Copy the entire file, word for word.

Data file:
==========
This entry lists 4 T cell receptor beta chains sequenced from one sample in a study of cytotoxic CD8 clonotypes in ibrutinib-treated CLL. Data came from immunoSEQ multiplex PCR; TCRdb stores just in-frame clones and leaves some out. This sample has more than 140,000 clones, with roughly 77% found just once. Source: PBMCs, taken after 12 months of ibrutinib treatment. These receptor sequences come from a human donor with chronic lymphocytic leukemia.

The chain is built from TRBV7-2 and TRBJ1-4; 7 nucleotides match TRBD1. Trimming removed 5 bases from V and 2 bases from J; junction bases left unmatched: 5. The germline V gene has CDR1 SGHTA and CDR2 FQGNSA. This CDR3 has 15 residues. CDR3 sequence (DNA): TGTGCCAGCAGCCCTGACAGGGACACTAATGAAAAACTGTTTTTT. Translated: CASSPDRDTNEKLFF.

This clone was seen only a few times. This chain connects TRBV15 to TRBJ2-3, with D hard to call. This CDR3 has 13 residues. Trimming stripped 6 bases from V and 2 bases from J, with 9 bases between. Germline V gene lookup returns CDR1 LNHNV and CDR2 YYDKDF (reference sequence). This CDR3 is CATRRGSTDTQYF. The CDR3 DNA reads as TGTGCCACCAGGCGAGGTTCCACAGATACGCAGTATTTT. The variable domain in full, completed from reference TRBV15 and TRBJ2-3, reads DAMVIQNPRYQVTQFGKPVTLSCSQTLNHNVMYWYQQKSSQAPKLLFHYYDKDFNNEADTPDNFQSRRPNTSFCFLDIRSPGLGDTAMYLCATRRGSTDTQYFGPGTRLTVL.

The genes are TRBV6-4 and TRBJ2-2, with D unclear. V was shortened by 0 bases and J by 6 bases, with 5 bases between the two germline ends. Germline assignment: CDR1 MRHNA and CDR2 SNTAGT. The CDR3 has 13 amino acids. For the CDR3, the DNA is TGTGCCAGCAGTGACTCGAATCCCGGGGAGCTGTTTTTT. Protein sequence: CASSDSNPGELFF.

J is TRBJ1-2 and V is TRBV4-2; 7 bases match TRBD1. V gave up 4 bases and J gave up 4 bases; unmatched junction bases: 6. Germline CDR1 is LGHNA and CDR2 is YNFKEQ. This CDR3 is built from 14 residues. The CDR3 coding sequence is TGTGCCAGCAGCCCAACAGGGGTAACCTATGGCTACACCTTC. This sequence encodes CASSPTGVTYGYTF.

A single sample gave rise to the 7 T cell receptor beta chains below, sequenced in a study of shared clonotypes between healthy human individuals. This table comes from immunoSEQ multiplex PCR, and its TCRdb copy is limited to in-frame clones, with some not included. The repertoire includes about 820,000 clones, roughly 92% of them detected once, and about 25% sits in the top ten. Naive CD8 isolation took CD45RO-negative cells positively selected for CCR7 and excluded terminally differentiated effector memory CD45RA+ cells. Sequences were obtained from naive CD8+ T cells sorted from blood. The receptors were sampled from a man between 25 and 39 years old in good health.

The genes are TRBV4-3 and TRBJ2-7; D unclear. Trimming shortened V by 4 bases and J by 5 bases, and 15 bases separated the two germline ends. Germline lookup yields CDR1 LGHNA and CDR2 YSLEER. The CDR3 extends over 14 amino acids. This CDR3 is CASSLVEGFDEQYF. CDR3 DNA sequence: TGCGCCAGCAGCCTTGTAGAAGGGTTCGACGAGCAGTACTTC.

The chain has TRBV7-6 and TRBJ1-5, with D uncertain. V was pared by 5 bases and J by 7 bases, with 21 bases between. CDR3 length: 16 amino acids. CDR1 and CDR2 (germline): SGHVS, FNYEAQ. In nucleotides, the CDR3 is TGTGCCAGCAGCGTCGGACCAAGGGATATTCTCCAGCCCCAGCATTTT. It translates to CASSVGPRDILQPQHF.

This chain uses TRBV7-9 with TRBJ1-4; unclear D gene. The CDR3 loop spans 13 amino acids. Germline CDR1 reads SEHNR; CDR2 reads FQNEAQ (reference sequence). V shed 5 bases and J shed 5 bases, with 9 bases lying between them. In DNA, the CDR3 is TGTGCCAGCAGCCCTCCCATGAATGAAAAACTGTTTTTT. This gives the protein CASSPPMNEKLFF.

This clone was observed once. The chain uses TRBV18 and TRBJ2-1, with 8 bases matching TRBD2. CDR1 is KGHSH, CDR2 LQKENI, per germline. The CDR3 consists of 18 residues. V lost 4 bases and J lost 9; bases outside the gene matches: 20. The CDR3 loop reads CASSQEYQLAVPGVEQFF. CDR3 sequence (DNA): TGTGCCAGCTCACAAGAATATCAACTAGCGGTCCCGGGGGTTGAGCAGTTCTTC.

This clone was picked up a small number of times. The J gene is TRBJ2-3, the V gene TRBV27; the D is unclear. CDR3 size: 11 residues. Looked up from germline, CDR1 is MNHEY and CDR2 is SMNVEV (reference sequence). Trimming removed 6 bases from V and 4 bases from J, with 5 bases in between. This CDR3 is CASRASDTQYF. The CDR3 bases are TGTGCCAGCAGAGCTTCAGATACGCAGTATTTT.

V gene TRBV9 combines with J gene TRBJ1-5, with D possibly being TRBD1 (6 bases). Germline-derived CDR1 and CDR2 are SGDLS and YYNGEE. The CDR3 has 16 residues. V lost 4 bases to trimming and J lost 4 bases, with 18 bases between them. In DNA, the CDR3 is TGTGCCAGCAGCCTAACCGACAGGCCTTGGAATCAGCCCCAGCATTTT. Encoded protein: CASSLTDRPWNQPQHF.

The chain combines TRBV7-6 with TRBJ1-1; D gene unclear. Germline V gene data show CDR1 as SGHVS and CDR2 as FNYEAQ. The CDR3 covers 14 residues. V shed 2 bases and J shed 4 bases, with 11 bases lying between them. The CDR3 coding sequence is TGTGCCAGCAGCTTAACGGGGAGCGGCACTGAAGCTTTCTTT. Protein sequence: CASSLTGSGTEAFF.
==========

This entry lists 4 T cell receptor beta chains sequenced from one sample in a study of cytotoxic CD8 clonotypes in ibrutinib-treated CLL. Data came from immunoSEQ multiplex PCR; TCRdb stores just in-frame clones and leaves some out. This sample has more than 140,000 clones, with roughly 77% found just once. Source: PBMCs, taken after 12 months of ibrutinib treatment. These receptor sequences come from a human donor with chronic lymphocytic leukemia.

The chain is built from TRBV7-2 and TRBJ1-4; 7 nucleotides match TRBD1. Trimming removed 5 bases from V and 2 bases from J; junction bases left unmatched: 5. The germline V gene has CDR1 SGHTA and CDR2 FQGNSA. This CDR3 has 15 residues. CDR3 sequence (DNA): TGTGCCAGCAGCCCTGACAGGGACACTAATGAAAAACTGTTTTTT. Translated: CASSPDRDTNEKLFF.

This clone was seen only a few times. This chain connects TRBV15 to TRBJ2-3, with D hard to call. This CDR3 has 13 residues. Trimming stripped 6 bases from V and 2 bases from J, with 9 bases between. Germline V gene lookup returns CDR1 LNHNV and CDR2 YYDKDF (reference sequence). This CDR3 is CATRRGSTDTQYF. The CDR3 DNA reads as TGTGCCACCAGGCGAGGTTCCACAGATACGCAGTATTTT. The variable domain in full, completed from reference TRBV15 and TRBJ2-3, reads DAMVIQNPRYQVTQFGKPVTLSCSQTLNHNVMYWYQQKSSQAPKLLFHYYDKDFNNEADTPDNFQSRRPNTSFCFLDIRSPGLGDTAMYLCATRRGSTDTQYFGPGTRLTVL.

The genes are TRBV6-4 and TRBJ2-2, with D unclear. V was shortened by 0 bases and J by 6 bases, with 5 bases between the two germline ends. Germline assignment: CDR1 MRHNA and CDR2 SNTAGT. The CDR3 has 13 amino acids. For the CDR3, the DNA is TGTGCCAGCAGTGACTCGAATCCCGGGGAGCTGTTTTTT. Protein sequence: CASSDSNPGELFF.

J is TRBJ1-2 and V is TRBV4-2; 7 bases match TRBD1. V gave up 4 bases and J gave up 4 bases; unmatched junction bases: 6. Germline CDR1 is LGHNA and CDR2 is YNFKEQ. This CDR3 is built from 14 residues. The CDR3 coding sequence is TGTGCCAGCAGCCCAACAGGGGTAACCTATGGCTACACCTTC. This sequence encodes CASSPTGVTYGYTF.

A single sample gave rise to the 7 T cell receptor beta chains below, sequenced in a study of shared clonotypes between healthy human individuals. This table comes from immunoSEQ multiplex PCR, and its TCRdb copy is limited to in-frame clones, with some not included. The repertoire includes about 820,000 clones, roughly 92% of them detected once, and about 25% sits in the top ten. Naive CD8 isolation took CD45RO-negative cells positively selected for CCR7 and excluded terminally differentiated effector memory CD45RA+ cells. Sequences were obtained from naive CD8+ T cells sorted from blood. The receptors were sampled from a man between 25 and 39 years old in good health.

The genes are TRBV4-3 and TRBJ2-7; D unclear. Trimming shortened V by 4 bases and J by 5 bases, and 15 bases separated the two germline ends. Germline lookup yields CDR1 LGHNA and CDR2 YSLEER. The CDR3 extends over 14 amino acids. This CDR3 is CASSLVEGFDEQYF. CDR3 DNA sequence: TGCGCCAGCAGCCTTGTAGAAGGGTTCGACGAGCAGTACTTC.

The chain has TRBV7-6 and TRBJ1-5, with D uncertain. V was pared by 5 bases and J by 7 bases, with 21 bases between. CDR3 length: 16 amino acids. CDR1 and CDR2 (germline): SGHVS, FNYEAQ. In nucleotides, the CDR3 is TGTGCCAGCAGCGTCGGACCAAGGGATATTCTCCAGCCCCAGCATTTT. It translates to CASSVGPRDILQPQHF.

This chain uses TRBV7-9 with TRBJ1-4; unclear D gene. The CDR3 loop spans 13 amino acids. Germline CDR1 reads SEHNR; CDR2 reads FQNEAQ (reference sequence). V shed 5 bases and J shed 5 bases, with 9 bases lying between them. In DNA, the CDR3 is TGTGCCAGCAGCCCTCCCATGAATGAAAAACTGTTTTTT. This gives the protein CASSPPMNEKLFF.

This clone was observed once. The chain uses TRBV18 and TRBJ2-1, with 8 bases matching TRBD2. CDR1 is KGHSH, CDR2 LQKENI, per germline. The CDR3 consists of 18 residues. V lost 4 bases and J lost 9; bases outside the gene matches: 20. The CDR3 loop reads CASSQEYQLAVPGVEQFF. CDR3 sequence (DNA): TGTGCCAGCTCACAAGAATATCAACTAGCGGTCCCGGGGGTTGAGCAGTTCTTC.

This clone was picked up a small number of times. The J gene is TRBJ2-3, the V gene TRBV27; the D is unclear. CDR3 size: 11 residues. Looked up from germline, CDR1 is MNHEY and CDR2 is SMNVEV (reference sequence). Trimming removed 6 bases from V and 4 bases from J, with 5 bases in between. This CDR3 is CASRASDTQYF. The CDR3 bases are TGTGCCAGCAGAGCTTCAGATACGCAGTATTTT.

V gene TRBV9 combines with J gene TRBJ1-5, with D possibly being TRBD1 (6 bases). Germline-derived CDR1 and CDR2 are SGDLS and YYNGEE. The CDR3 has 16 residues. V lost 4 bases to trimming and J lost 4 bases, with 18 bases between them. In DNA, the CDR3 is TGTGCCAGCAGCCTAACCGACAGGCCTTGGAATCAGCCCCAGCATTTT. Encoded protein: CASSLTDRPWNQPQHF.

The chain combines TRBV7-6 with TRBJ1-1; D gene unclear. Germline V gene data show CDR1 as SGHVS and CDR2 as FNYEAQ. The CDR3 covers 14 residues. V shed 2 bases and J shed 4 bases, with 11 bases lying between them. The CDR3 coding sequence is TGTGCCAGCAGCTTAACGGGGAGCGGCACTGAAGCTTTCTTT. Protein sequence: CASSLTGSGTEAFF.